Ellen Pompeo’s latest interview is not one to miss
Who knew Meredith Grey was such a business powerhouse? If you haven’t read her latest interview with The Hollywood Reporter, buckle up buttercup. Because it’s one hell of a ride — and you won’t be sorry you got in the car.
For starters, she shares exactly how she negotiated her $20 million dollar salary and her real feelings about Patrick Dempsey’s departure.
In short, it’s a must-read. And there’s plenty of it to highlight, so get ready.
Her newly negotiated salary means Pompeo is officially now the highest-paid actress on a primetime drama, and, if we’re being honest, she damn well should be. She’s dedicated 14 years of her life to the character of Meredith Grey and a rigorous 24-episode season each year.
While you might be thinking it’s kind of insane for anyone to be making $20 million per year — and it is, on many levels — you’ve got to hear her out on this one. Especially when you factor in how long it took her to ask for what she thinks she’s worth, when, according to her, a man would go into negotiations and not think twice about “going in hard and asking for the world.”
Pompeo says her age and experience have made her feel comfortable in asking for what she wants. “The truth is, anybody can be good on a show season one and two. Can you be good 14 years later? Now, that’s a fuckin’ skill.”
Think about it, though. Her talent and dedication to her role is what’s kept it going for nearly a decade and a half. The show is called Grey’s Anatomy, for crying out loud — without “Grey,” there’s no show.
“When your face has generated $3 billion for one of the biggest corporations in the world, you start to feel like, ‘OK, maybe I do deserve a piece of this.'”
OWN YOUR POWER, GIRL. OWN. IT.
Fans of Grey’s Anatomy will no doubt recall the monumental turning point of the show: Patrick “McDreamy” Dempsey’s sudden departure in 2015.
“For me, Patrick [Dempsey] leaving the show was a defining moment, deal-wise,” Pompeo says. “They could always use him as leverage against me — ‘We don’t need you; we have Patrick’ — which they did for years.” Not sure how a McDreamy’s Anatomy would have gone over with fans, so it’s kind of nuts to hear ABC used that kind of tactic. Pompeo says she’s not sure if they used the same leverage against Dempsey, because he “was never interested” in discussing deals with Pompeo.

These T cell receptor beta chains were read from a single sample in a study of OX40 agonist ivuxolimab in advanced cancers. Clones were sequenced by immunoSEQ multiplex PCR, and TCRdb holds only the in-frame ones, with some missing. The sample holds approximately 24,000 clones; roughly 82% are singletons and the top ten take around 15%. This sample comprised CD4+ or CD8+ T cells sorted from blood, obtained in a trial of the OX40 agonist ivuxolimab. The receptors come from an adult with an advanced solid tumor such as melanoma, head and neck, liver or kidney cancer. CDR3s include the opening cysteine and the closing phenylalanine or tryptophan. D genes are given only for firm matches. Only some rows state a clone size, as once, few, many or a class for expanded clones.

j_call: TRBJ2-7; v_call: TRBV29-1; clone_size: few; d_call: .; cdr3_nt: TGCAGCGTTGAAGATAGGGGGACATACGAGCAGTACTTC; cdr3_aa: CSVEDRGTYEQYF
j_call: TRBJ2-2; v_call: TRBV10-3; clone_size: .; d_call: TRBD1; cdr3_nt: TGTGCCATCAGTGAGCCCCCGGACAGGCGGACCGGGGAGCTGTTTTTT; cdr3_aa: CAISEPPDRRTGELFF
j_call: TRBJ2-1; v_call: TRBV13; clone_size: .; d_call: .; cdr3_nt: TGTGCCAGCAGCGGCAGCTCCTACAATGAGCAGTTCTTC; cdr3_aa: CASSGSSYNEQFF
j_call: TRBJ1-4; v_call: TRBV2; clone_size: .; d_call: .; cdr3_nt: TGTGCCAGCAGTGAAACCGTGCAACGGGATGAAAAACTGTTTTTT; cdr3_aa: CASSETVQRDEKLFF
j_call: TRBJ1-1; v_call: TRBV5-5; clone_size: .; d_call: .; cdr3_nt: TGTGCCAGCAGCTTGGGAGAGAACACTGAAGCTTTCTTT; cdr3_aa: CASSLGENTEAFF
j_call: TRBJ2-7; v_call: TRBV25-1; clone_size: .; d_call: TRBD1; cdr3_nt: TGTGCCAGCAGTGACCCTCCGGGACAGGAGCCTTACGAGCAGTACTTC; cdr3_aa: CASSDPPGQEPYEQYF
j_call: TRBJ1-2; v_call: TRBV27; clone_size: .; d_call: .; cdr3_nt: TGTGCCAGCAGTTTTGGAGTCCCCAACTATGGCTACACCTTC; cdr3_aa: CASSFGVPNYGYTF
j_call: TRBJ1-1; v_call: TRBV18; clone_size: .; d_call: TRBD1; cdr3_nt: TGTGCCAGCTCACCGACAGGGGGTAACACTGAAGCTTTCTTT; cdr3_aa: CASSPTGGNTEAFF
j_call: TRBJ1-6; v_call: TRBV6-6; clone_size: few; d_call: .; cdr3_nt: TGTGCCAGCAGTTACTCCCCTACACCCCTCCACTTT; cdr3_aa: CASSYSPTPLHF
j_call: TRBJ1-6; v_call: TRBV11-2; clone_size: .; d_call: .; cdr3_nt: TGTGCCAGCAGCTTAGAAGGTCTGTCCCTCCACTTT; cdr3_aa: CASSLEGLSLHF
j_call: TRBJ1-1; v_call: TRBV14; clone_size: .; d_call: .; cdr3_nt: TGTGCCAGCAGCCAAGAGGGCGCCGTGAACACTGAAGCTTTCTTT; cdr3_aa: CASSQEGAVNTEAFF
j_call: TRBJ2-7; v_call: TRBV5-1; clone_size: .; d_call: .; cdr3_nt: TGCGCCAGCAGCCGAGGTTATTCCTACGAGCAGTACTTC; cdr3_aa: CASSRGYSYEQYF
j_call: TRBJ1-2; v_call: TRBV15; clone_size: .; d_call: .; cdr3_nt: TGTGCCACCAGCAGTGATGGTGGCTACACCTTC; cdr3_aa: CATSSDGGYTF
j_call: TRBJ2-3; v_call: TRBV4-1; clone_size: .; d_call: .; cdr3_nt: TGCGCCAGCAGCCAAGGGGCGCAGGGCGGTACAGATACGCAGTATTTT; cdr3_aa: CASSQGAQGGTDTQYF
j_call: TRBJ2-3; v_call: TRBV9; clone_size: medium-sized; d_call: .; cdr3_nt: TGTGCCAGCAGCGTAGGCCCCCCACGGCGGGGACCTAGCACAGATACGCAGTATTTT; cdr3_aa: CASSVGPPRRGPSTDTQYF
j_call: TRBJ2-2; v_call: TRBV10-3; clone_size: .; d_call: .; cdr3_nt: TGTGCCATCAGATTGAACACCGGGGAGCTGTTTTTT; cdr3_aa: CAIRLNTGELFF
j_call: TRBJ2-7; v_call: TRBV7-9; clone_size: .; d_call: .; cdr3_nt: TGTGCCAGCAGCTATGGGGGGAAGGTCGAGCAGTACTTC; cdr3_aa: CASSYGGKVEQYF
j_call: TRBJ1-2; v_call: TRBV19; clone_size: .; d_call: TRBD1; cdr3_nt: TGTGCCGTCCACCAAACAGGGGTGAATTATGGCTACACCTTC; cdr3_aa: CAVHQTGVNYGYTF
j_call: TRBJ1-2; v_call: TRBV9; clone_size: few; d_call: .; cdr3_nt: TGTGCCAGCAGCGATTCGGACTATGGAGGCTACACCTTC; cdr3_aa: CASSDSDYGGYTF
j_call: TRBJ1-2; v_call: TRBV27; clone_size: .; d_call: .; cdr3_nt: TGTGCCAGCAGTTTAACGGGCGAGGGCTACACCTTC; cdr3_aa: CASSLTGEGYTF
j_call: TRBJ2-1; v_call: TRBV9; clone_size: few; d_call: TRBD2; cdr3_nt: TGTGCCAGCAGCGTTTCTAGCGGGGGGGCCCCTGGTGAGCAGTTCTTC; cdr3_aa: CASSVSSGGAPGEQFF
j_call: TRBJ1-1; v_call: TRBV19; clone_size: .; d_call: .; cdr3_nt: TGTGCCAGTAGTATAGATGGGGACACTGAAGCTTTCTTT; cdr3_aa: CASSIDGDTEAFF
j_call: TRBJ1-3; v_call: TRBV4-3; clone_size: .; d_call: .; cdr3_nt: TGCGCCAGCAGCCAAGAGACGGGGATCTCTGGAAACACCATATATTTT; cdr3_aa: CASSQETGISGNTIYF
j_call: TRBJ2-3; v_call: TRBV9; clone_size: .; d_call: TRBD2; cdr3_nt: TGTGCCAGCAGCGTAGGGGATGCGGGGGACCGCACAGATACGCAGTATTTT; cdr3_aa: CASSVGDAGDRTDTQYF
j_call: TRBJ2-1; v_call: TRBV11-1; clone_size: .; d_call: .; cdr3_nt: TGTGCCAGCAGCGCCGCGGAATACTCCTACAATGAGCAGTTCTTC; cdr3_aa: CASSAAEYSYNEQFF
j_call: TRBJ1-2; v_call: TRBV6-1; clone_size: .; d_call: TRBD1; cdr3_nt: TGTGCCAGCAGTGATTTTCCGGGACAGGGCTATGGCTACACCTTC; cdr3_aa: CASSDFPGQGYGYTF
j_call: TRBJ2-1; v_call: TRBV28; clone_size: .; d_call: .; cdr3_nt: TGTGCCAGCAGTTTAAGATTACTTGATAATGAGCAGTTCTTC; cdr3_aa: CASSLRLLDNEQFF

“At one point, I asked for $5,000 more than him just on principle, because the show is Grey’s Anatomy and I’m Meredith Grey,” she says. “They wouldn’t give it to me.”
So why didn’t she walk away from the show altogether? “Why should I walk away from a great part because of a guy? You feel conflicted but then you figure, ‘I’m not going to let a guy drive me out of my own house.'”
Excuse me while I faint due to over-admiration because Ellen Pompeo is my new idol.
After Dempsey’s departure, she says she went on vacation to emotionally decompress from the stress of it all. She says the studio wasted no time in getting her approval to replace him. “I was like, ‘Are you people fucking nuts? Why do you feel that you have to replace this person?’ I couldn’t believe how fast the studio and the network felt like they had to get a penis in there.”
She credits her mentor and boss, Shonda Rhimes with helping her assert herself as a businesswoman, producer, and director. “Look, I only have a 12th-grade education and I wasn’t a great student, but I’ve gotten an education here at Shondaland.”
When she’s not busy running her show, Pompeo is mom to two girls and a boy with husband Chris Ivery. She says her oldest daughter frequently comes to see her work on set.
“And now my 8-year-old daughter gets to come here and see fierce females in charge,” she says. “She loves to sit in the director’s chair with the headphones on yelling ‘Action’ and ‘Cut.’ She’s growing up in an environment where she’s completely comfortable with power. I don’t know any other environment in Hollywood where I could provide that for her. Now I hope that changes. And soon.”
I hope I can speak for all of us when I say: Ellen Pompeo, you are our person.
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